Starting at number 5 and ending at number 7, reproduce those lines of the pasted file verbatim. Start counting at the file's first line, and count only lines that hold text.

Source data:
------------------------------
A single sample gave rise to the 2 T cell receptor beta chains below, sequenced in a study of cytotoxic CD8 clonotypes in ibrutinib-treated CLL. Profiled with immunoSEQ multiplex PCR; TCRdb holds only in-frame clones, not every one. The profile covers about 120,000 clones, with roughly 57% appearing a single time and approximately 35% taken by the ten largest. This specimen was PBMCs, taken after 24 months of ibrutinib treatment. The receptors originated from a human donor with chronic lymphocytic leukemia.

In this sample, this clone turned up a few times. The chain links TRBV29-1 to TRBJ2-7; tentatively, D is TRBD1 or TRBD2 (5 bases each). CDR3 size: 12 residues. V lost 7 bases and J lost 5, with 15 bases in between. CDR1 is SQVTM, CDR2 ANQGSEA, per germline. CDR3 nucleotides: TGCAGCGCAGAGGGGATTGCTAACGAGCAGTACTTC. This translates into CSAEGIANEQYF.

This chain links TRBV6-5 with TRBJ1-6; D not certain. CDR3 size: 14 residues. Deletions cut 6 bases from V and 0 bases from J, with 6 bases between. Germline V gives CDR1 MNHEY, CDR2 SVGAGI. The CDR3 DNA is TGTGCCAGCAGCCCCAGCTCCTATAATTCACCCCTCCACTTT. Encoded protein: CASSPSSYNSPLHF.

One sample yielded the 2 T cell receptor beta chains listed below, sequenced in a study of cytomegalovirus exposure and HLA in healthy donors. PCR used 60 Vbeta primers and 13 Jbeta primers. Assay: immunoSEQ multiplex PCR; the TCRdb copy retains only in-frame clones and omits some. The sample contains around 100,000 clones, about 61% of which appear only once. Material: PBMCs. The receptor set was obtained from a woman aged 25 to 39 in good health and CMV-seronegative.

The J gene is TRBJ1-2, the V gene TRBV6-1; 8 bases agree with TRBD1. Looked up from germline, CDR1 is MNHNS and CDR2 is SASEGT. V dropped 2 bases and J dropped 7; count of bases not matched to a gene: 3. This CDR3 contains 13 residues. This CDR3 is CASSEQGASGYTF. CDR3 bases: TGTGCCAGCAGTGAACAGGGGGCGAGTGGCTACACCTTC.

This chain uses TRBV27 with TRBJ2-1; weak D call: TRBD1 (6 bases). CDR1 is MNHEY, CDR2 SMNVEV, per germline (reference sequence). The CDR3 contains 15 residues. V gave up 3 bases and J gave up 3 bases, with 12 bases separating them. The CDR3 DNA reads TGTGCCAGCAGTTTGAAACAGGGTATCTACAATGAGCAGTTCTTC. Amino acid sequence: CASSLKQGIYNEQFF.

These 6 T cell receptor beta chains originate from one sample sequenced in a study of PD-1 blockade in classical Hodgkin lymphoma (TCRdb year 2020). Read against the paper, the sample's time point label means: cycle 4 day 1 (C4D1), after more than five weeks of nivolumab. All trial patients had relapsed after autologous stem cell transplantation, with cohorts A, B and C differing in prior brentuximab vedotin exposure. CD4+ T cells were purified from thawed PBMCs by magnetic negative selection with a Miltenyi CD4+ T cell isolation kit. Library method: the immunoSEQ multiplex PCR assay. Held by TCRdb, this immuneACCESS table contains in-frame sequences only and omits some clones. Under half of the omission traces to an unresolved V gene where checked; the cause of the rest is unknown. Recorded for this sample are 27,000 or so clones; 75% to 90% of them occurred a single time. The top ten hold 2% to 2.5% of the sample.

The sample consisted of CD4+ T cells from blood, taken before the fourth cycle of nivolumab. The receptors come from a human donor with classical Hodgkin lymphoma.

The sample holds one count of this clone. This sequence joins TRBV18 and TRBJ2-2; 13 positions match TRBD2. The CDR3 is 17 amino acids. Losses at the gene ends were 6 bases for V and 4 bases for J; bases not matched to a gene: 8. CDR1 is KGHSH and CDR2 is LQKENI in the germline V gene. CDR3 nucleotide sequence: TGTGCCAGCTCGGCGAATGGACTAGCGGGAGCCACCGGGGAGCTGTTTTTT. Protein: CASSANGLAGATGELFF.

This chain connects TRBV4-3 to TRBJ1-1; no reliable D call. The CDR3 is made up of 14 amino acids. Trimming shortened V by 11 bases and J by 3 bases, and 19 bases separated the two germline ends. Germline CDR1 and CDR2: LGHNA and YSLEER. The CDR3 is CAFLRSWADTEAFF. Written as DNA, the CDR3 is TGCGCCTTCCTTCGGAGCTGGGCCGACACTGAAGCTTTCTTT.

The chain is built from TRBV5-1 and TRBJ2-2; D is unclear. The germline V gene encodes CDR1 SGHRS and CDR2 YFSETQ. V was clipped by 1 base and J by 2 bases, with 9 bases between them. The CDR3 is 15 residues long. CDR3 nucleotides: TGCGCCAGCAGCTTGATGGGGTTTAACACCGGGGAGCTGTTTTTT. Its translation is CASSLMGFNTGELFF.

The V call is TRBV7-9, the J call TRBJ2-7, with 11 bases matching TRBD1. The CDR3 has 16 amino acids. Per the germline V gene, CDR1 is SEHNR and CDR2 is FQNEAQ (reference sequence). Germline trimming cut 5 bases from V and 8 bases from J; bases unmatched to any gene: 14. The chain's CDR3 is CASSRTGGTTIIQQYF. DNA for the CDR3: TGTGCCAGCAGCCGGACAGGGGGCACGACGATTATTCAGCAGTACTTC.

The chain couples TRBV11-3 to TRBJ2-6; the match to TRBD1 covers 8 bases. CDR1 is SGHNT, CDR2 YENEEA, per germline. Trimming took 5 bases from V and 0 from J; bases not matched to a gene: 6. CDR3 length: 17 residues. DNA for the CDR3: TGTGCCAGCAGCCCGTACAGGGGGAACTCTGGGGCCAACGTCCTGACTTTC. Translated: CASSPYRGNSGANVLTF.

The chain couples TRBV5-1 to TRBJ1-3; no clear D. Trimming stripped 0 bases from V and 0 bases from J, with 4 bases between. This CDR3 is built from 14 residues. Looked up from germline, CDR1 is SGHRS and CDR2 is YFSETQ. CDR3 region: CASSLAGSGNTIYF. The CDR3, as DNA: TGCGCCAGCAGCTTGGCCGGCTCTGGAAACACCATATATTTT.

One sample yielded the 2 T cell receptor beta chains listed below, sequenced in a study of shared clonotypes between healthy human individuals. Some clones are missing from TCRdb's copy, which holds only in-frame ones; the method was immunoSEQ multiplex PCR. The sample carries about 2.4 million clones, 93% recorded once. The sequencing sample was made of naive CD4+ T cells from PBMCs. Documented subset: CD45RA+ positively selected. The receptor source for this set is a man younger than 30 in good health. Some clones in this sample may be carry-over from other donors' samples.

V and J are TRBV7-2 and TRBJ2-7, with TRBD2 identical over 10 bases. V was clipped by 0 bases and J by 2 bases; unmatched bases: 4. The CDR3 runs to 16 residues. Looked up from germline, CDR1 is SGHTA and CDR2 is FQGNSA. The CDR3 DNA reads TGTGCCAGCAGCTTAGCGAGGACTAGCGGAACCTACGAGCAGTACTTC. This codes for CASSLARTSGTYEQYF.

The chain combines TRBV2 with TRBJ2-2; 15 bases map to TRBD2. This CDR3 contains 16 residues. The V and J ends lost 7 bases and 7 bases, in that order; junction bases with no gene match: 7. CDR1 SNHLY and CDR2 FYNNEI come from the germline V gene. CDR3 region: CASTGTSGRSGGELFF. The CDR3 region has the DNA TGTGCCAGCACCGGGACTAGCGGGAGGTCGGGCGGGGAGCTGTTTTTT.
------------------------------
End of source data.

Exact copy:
The J gene is TRBJ1-2, the V gene TRBV6-1; 8 bases agree with TRBD1. Looked up from germline, CDR1 is MNHNS and CDR2 is SASEGT. V dropped 2 bases and J dropped 7; count of bases not matched to a gene: 3. This CDR3 contains 13 residues. This CDR3 is CASSEQGASGYTF. CDR3 bases: TGTGCCAGCAGTGAACAGGGGGCGAGTGGCTACACCTTC.

This chain uses TRBV27 with TRBJ2-1; weak D call: TRBD1 (6 bases). CDR1 is MNHEY, CDR2 SMNVEV, per germline (reference sequence). The CDR3 contains 15 residues. V gave up 3 bases and J gave up 3 bases, with 12 bases separating them. The CDR3 DNA reads TGTGCCAGCAGTTTGAAACAGGGTATCTACAATGAGCAGTTCTTC. Amino acid sequence: CASSLKQGIYNEQFF.

These 6 T cell receptor beta chains originate from one sample sequenced in a study of PD-1 blockade in classical Hodgkin lymphoma (TCRdb year 2020). Read against the paper, the sample's time point label means: cycle 4 day 1 (C4D1), after more than five weeks of nivolumab. All trial patients had relapsed after autologous stem cell transplantation, with cohorts A, B and C differing in prior brentuximab vedotin exposure. CD4+ T cells were purified from thawed PBMCs by magnetic negative selection with a Miltenyi CD4+ T cell isolation kit. Library method: the immunoSEQ multiplex PCR assay. Held by TCRdb, this immuneACCESS table contains in-frame sequences only and omits some clones. Under half of the omission traces to an unresolved V gene where checked; the cause of the rest is unknown. Recorded for this sample are 27,000 or so clones; 75% to 90% of them occurred a single time. The top ten hold 2% to 2.5% of the sample.